Legislative Assembly for the ACT: 2009 Week 04 Hansard (Tuesday, 24 March 2009) . . Page.. 1167 ..
That the Assembly takes note of the paper.
MS HUNTER (Ginninderra—Parliamentary Convenor, ACT Greens) (10.54): Firstly, I would like to thank Mr Barr for agreeing to debate this report and the government response, and to thank his office and departmental officials for providing a briefing to my staff. I would also like to acknowledge and thank the staff in all of the departments, agencies and community services who do so much work to support and encourage families in the ACT.
The ACT, like other jurisdictions in Australia and around the world, is working very hard to improve outcomes for vulnerable children. The Children and Young People Act, introduced last year and now almost entirely implemented, was a mammoth piece of legislation as well as consultation. I have heard from various sources that the changes it brought about are having positive impacts on the ground. I did not, however, want to let this report simply pass through the Assembly without some debate. The care and protection of our infants, children and young people is paramount.
In my previous work life as head of the Youth Coalition of the ACT, these were issues I dealt with on a day-to-day basis. Infants are vulnerable—all infants. This report seeks to ensure that all infants are given the care and support they need to grow up healthy and happy. It seeks to ensure that those infants who are even more at risk due to their family circumstances are given the best possible opportunities from the earliest possible moment.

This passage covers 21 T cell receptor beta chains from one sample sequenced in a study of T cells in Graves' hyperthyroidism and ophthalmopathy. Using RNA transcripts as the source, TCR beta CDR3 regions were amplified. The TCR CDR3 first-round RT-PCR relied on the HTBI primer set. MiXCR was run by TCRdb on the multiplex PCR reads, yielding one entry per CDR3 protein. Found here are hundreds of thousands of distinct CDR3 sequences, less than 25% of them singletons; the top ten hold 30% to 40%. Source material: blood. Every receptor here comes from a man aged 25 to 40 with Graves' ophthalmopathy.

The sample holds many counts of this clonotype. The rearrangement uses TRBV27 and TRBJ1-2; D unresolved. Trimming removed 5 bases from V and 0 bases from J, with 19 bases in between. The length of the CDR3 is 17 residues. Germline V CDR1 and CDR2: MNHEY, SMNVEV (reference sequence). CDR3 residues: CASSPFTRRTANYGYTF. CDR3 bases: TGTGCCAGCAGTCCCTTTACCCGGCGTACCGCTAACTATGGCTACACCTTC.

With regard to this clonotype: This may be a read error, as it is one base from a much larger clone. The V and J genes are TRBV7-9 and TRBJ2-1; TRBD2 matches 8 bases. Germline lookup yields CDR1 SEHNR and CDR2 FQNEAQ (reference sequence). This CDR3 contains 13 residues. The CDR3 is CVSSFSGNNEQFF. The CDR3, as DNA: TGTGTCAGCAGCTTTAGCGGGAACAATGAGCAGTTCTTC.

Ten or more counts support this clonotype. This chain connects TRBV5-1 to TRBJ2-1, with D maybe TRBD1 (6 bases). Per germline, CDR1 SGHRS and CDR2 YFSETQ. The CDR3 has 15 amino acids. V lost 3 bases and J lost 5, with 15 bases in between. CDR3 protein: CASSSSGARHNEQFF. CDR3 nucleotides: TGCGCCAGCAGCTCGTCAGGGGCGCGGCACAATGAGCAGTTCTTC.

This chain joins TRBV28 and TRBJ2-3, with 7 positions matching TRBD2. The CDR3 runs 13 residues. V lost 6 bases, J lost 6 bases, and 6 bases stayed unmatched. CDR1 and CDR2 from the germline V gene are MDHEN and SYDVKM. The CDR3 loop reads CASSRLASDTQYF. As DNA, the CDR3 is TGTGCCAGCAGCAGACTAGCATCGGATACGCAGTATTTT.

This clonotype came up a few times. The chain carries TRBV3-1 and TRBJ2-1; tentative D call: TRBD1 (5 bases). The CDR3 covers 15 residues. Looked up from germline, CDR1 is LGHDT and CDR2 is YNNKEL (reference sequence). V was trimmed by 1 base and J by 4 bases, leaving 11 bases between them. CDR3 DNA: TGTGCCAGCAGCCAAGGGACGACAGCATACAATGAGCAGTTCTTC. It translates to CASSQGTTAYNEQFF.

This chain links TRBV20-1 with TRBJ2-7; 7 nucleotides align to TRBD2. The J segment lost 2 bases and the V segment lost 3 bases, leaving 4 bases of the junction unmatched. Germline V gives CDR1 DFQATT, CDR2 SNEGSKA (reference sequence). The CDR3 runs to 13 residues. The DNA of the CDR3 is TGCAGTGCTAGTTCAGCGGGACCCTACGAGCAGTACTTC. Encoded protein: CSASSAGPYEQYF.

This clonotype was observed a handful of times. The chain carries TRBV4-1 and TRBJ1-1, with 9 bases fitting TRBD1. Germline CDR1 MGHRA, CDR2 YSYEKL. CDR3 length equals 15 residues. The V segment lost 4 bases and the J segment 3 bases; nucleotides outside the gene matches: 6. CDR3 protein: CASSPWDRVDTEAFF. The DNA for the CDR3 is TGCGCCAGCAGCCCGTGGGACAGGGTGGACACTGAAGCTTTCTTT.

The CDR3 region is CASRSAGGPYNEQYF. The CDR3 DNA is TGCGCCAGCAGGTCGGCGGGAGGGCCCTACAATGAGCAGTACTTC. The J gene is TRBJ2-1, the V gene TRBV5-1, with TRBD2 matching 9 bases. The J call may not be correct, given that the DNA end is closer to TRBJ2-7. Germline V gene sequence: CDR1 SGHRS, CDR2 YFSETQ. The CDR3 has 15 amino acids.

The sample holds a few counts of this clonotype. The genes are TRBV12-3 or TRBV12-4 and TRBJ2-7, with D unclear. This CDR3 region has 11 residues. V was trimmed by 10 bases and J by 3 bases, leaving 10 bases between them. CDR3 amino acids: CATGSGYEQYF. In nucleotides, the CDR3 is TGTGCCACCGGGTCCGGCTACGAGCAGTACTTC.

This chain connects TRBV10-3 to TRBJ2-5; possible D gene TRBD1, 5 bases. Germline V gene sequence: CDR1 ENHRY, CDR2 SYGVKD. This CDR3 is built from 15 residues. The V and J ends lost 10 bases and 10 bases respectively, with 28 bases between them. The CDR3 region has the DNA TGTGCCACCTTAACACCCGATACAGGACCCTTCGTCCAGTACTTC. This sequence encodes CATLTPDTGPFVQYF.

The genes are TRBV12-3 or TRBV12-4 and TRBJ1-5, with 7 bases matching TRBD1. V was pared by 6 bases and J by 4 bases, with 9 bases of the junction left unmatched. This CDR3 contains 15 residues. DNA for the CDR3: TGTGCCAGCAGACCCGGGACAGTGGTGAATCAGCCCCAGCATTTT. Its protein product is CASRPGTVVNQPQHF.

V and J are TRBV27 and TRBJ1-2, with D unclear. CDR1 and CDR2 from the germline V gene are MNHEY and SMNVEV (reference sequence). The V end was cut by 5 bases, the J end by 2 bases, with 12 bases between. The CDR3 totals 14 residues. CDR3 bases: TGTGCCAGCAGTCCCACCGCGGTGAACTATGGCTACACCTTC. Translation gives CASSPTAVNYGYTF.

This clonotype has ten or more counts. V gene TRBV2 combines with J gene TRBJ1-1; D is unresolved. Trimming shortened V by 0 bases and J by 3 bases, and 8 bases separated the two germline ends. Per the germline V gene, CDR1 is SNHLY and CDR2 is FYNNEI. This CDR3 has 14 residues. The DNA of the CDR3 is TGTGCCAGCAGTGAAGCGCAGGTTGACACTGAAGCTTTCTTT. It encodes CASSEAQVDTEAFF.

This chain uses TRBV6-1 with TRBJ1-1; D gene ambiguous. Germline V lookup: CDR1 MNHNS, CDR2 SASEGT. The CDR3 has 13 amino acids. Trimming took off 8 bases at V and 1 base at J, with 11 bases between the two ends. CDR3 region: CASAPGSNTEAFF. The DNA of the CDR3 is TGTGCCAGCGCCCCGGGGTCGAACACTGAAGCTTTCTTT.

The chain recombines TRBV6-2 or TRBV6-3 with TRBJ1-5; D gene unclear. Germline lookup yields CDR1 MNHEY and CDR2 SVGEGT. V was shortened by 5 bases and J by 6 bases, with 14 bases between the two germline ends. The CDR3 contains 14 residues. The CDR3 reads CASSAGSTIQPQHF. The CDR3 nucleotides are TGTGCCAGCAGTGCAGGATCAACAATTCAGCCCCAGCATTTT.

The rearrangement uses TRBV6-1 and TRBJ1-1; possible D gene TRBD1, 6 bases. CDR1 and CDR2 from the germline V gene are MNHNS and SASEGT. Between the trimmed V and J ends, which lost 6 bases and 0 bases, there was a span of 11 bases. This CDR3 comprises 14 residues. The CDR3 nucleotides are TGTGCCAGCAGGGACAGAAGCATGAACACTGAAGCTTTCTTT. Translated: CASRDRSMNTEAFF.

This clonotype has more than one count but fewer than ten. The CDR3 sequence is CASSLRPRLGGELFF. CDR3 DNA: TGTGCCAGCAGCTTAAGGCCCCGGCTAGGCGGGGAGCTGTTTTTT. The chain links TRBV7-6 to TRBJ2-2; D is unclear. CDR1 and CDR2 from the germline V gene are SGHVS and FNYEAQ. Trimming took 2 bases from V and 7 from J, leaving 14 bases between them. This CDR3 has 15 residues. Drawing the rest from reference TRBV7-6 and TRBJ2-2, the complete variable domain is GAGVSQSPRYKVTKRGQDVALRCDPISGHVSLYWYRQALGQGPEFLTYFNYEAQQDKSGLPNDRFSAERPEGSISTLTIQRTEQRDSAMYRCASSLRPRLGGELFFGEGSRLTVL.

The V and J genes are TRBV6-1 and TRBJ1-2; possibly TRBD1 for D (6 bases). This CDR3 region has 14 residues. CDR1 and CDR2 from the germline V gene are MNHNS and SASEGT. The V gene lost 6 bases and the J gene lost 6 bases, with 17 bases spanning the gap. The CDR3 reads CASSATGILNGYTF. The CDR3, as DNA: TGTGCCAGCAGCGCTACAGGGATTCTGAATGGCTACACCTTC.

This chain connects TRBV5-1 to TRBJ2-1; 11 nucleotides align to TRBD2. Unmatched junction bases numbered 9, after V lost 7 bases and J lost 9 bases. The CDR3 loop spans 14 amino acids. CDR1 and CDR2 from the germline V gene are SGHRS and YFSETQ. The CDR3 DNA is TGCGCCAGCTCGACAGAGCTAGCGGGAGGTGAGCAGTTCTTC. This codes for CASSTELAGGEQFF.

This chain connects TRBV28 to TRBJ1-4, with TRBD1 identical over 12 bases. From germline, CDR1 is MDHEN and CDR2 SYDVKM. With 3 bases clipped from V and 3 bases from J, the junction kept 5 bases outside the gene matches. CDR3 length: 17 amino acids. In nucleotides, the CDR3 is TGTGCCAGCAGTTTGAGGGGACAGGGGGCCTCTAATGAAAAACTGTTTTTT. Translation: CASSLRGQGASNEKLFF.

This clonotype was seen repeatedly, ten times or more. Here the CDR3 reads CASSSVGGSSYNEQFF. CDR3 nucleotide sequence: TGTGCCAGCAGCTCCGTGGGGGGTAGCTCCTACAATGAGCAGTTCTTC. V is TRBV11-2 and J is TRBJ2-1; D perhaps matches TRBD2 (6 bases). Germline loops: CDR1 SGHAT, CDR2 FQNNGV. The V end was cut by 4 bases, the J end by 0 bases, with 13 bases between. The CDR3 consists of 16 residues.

The key issues raised in the hearings for this standing committee on health and disability inquiry into the early intervention and care of vulnerable infants were fear of the care and protection system, lack of information about services available and a disconnection between the target families and the services available to them, especially to fathers.
The recommendations in the report sought to address these issues and I am pleased to see that in general the government supports them. However, the gist of the government’s response suggests that, while the government agree that the recommendations are good ideas, they do not think they need to do much more than they are already doing. Even in relation to the ones they do support—such as recommendation 3, that ACT Health develop a risk assessment tool to screen for domestic violence for pregnant women, and recommendation 6, that the ACT government investigate ways of utilising the Victorian government resource parenting support tool kit for alcohol and other drug workers in the ACT—although they have not been fully implemented the report states that the work is being undertaken, or will be undertaken, dependent on resources and budget priorities. I look forward to hearing more in the coming months about how these initiatives are progressing.
Don’t get me wrong: the work being done by the departments of Health, Education and Training and Disability, Housing and Community Services and the relevant community agencies is invaluable. I would like to particularly note the IMPACT program, which brings together the various departments and agencies to assist